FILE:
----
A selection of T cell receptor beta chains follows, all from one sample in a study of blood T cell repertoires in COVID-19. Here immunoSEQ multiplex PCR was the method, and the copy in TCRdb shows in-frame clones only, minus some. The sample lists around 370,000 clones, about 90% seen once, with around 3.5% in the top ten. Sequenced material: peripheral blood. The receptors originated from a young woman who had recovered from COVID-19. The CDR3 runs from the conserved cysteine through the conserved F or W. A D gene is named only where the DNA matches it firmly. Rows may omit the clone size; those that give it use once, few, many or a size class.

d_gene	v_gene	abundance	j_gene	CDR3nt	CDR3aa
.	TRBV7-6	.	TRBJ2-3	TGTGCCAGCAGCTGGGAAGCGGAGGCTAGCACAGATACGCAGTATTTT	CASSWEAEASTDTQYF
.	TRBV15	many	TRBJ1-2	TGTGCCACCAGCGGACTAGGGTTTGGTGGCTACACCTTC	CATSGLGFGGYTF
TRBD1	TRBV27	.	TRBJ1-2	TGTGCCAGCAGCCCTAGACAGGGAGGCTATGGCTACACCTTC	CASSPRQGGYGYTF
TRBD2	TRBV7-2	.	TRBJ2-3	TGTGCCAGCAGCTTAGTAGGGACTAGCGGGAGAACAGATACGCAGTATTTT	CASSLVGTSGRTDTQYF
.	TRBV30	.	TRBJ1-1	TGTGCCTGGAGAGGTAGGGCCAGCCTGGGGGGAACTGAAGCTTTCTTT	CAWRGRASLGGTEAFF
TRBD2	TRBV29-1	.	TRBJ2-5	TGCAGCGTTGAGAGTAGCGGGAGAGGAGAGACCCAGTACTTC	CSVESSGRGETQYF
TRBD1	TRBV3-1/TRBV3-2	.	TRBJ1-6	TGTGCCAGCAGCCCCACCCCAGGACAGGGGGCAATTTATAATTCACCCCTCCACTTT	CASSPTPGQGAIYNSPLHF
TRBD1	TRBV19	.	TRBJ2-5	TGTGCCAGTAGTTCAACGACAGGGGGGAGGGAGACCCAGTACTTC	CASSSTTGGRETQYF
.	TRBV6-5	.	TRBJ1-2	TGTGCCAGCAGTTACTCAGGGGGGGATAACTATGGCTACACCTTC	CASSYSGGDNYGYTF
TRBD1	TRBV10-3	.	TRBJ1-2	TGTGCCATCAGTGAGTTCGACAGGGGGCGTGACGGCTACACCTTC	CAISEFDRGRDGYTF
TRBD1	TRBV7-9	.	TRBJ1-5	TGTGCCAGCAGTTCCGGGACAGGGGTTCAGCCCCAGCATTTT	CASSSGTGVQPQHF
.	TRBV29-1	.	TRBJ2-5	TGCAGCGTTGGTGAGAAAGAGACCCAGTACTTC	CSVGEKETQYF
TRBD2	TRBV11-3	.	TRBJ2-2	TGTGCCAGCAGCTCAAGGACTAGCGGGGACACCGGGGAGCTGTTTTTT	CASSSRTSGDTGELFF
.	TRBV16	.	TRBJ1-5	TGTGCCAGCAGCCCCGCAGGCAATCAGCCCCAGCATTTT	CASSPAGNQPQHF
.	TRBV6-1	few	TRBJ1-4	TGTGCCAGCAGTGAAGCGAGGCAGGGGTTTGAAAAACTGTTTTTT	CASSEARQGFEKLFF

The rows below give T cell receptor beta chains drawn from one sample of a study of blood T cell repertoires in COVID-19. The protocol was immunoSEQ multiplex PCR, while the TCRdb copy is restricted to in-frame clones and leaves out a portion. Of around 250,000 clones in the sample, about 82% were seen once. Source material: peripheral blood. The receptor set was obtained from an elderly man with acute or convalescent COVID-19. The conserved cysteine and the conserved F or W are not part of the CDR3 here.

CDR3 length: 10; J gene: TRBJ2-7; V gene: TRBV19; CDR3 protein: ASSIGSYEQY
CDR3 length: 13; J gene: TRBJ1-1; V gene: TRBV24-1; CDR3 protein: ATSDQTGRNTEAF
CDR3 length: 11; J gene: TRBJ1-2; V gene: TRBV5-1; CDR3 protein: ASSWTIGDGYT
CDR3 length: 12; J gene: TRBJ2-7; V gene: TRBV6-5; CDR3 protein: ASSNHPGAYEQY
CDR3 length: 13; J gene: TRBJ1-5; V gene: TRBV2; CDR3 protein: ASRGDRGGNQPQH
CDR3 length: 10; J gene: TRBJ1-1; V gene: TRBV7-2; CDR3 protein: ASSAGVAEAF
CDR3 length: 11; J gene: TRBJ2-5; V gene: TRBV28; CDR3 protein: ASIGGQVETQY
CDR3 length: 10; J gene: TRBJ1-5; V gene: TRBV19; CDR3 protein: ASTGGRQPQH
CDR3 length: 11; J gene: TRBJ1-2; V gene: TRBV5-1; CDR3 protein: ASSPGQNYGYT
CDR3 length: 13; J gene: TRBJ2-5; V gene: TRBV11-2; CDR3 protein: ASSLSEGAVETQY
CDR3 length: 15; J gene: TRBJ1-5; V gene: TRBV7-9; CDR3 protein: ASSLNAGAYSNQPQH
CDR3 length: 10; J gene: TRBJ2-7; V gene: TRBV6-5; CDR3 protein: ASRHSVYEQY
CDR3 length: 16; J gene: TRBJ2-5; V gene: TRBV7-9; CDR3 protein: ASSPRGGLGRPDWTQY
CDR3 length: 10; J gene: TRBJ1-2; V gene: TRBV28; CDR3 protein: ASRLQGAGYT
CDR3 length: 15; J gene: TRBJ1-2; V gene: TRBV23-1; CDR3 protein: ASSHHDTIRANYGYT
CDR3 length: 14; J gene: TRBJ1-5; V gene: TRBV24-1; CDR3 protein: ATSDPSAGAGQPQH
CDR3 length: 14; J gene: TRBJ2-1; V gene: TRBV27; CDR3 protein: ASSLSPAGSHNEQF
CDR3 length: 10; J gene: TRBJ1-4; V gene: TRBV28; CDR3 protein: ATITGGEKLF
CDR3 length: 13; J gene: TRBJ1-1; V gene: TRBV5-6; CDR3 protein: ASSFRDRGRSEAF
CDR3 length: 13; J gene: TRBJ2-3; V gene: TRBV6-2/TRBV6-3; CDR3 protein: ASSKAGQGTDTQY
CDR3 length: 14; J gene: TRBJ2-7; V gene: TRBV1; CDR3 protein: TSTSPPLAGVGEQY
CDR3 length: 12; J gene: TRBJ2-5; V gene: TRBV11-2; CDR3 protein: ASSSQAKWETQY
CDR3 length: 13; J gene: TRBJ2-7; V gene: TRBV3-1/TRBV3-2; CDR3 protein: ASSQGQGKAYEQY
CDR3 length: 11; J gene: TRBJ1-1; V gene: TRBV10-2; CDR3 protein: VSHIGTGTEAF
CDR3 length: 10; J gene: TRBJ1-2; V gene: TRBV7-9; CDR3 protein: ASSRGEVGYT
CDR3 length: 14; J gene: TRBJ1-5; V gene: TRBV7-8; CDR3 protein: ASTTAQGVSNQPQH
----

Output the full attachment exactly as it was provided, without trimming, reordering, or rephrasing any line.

A selection of T cell receptor beta chains follows, all from one sample in a study of blood T cell repertoires in COVID-19. Here immunoSEQ multiplex PCR was the method, and the copy in TCRdb shows in-frame clones only, minus some. The sample lists around 370,000 clones, about 90% seen once, with around 3.5% in the top ten. Sequenced material: peripheral blood. The receptors originated from a young woman who had recovered from COVID-19. The CDR3 runs from the conserved cysteine through the conserved F or W. A D gene is named only where the DNA matches it firmly. Rows may omit the clone size; those that give it use once, few, many or a size class.

d_gene	v_gene	abundance	j_gene	CDR3nt	CDR3aa
.	TRBV7-6	.	TRBJ2-3	TGTGCCAGCAGCTGGGAAGCGGAGGCTAGCACAGATACGCAGTATTTT	CASSWEAEASTDTQYF
.	TRBV15	many	TRBJ1-2	TGTGCCACCAGCGGACTAGGGTTTGGTGGCTACACCTTC	CATSGLGFGGYTF
TRBD1	TRBV27	.	TRBJ1-2	TGTGCCAGCAGCCCTAGACAGGGAGGCTATGGCTACACCTTC	CASSPRQGGYGYTF
TRBD2	TRBV7-2	.	TRBJ2-3	TGTGCCAGCAGCTTAGTAGGGACTAGCGGGAGAACAGATACGCAGTATTTT	CASSLVGTSGRTDTQYF
.	TRBV30	.	TRBJ1-1	TGTGCCTGGAGAGGTAGGGCCAGCCTGGGGGGAACTGAAGCTTTCTTT	CAWRGRASLGGTEAFF
TRBD2	TRBV29-1	.	TRBJ2-5	TGCAGCGTTGAGAGTAGCGGGAGAGGAGAGACCCAGTACTTC	CSVESSGRGETQYF
TRBD1	TRBV3-1/TRBV3-2	.	TRBJ1-6	TGTGCCAGCAGCCCCACCCCAGGACAGGGGGCAATTTATAATTCACCCCTCCACTTT	CASSPTPGQGAIYNSPLHF
TRBD1	TRBV19	.	TRBJ2-5	TGTGCCAGTAGTTCAACGACAGGGGGGAGGGAGACCCAGTACTTC	CASSSTTGGRETQYF
.	TRBV6-5	.	TRBJ1-2	TGTGCCAGCAGTTACTCAGGGGGGGATAACTATGGCTACACCTTC	CASSYSGGDNYGYTF
TRBD1	TRBV10-3	.	TRBJ1-2	TGTGCCATCAGTGAGTTCGACAGGGGGCGTGACGGCTACACCTTC	CAISEFDRGRDGYTF
TRBD1	TRBV7-9	.	TRBJ1-5	TGTGCCAGCAGTTCCGGGACAGGGGTTCAGCCCCAGCATTTT	CASSSGTGVQPQHF
.	TRBV29-1	.	TRBJ2-5	TGCAGCGTTGGTGAGAAAGAGACCCAGTACTTC	CSVGEKETQYF
TRBD2	TRBV11-3	.	TRBJ2-2	TGTGCCAGCAGCTCAAGGACTAGCGGGGACACCGGGGAGCTGTTTTTT	CASSSRTSGDTGELFF
.	TRBV16	.	TRBJ1-5	TGTGCCAGCAGCCCCGCAGGCAATCAGCCCCAGCATTTT	CASSPAGNQPQHF
.	TRBV6-1	few	TRBJ1-4	TGTGCCAGCAGTGAAGCGAGGCAGGGGTTTGAAAAACTGTTTTTT	CASSEARQGFEKLFF

The rows below give T cell receptor beta chains drawn from one sample of a study of blood T cell repertoires in COVID-19. The protocol was immunoSEQ multiplex PCR, while the TCRdb copy is restricted to in-frame clones and leaves out a portion. Of around 250,000 clones in the sample, about 82% were seen once. Source material: peripheral blood. The receptor set was obtained from an elderly man with acute or convalescent COVID-19. The conserved cysteine and the conserved F or W are not part of the CDR3 here.

CDR3 length: 10; J gene: TRBJ2-7; V gene: TRBV19; CDR3 protein: ASSIGSYEQY
CDR3 length: 13; J gene: TRBJ1-1; V gene: TRBV24-1; CDR3 protein: ATSDQTGRNTEAF
CDR3 length: 11; J gene: TRBJ1-2; V gene: TRBV5-1; CDR3 protein: ASSWTIGDGYT
CDR3 length: 12; J gene: TRBJ2-7; V gene: TRBV6-5; CDR3 protein: ASSNHPGAYEQY
CDR3 length: 13; J gene: TRBJ1-5; V gene: TRBV2; CDR3 protein: ASRGDRGGNQPQH
CDR3 length: 10; J gene: TRBJ1-1; V gene: TRBV7-2; CDR3 protein: ASSAGVAEAF
CDR3 length: 11; J gene: TRBJ2-5; V gene: TRBV28; CDR3 protein: ASIGGQVETQY
CDR3 length: 10; J gene: TRBJ1-5; V gene: TRBV19; CDR3 protein: ASTGGRQPQH
CDR3 length: 11; J gene: TRBJ1-2; V gene: TRBV5-1; CDR3 protein: ASSPGQNYGYT
CDR3 length: 13; J gene: TRBJ2-5; V gene: TRBV11-2; CDR3 protein: ASSLSEGAVETQY
CDR3 length: 15; J gene: TRBJ1-5; V gene: TRBV7-9; CDR3 protein: ASSLNAGAYSNQPQH
CDR3 length: 10; J gene: TRBJ2-7; V gene: TRBV6-5; CDR3 protein: ASRHSVYEQY
CDR3 length: 16; J gene: TRBJ2-5; V gene: TRBV7-9; CDR3 protein: ASSPRGGLGRPDWTQY
CDR3 length: 10; J gene: TRBJ1-2; V gene: TRBV28; CDR3 protein: ASRLQGAGYT
CDR3 length: 15; J gene: TRBJ1-2; V gene: TRBV23-1; CDR3 protein: ASSHHDTIRANYGYT
CDR3 length: 14; J gene: TRBJ1-5; V gene: TRBV24-1; CDR3 protein: ATSDPSAGAGQPQH
CDR3 length: 14; J gene: TRBJ2-1; V gene: TRBV27; CDR3 protein: ASSLSPAGSHNEQF
CDR3 length: 10; J gene: TRBJ1-4; V gene: TRBV28; CDR3 protein: ATITGGEKLF
CDR3 length: 13; J gene: TRBJ1-1; V gene: TRBV5-6; CDR3 protein: ASSFRDRGRSEAF
CDR3 length: 13; J gene: TRBJ2-3; V gene: TRBV6-2/TRBV6-3; CDR3 protein: ASSKAGQGTDTQY
CDR3 length: 14; J gene: TRBJ2-7; V gene: TRBV1; CDR3 protein: TSTSPPLAGVGEQY
CDR3 length: 12; J gene: TRBJ2-5; V gene: TRBV11-2; CDR3 protein: ASSSQAKWETQY
CDR3 length: 13; J gene: TRBJ2-7; V gene: TRBV3-1/TRBV3-2; CDR3 protein: ASSQGQGKAYEQY
CDR3 length: 11; J gene: TRBJ1-1; V gene: TRBV10-2; CDR3 protein: VSHIGTGTEAF
CDR3 length: 10; J gene: TRBJ1-2; V gene: TRBV7-9; CDR3 protein: ASSRGEVGYT
CDR3 length: 14; J gene: TRBJ1-5; V gene: TRBV7-8; CDR3 protein: ASTTAQGVSNQPQH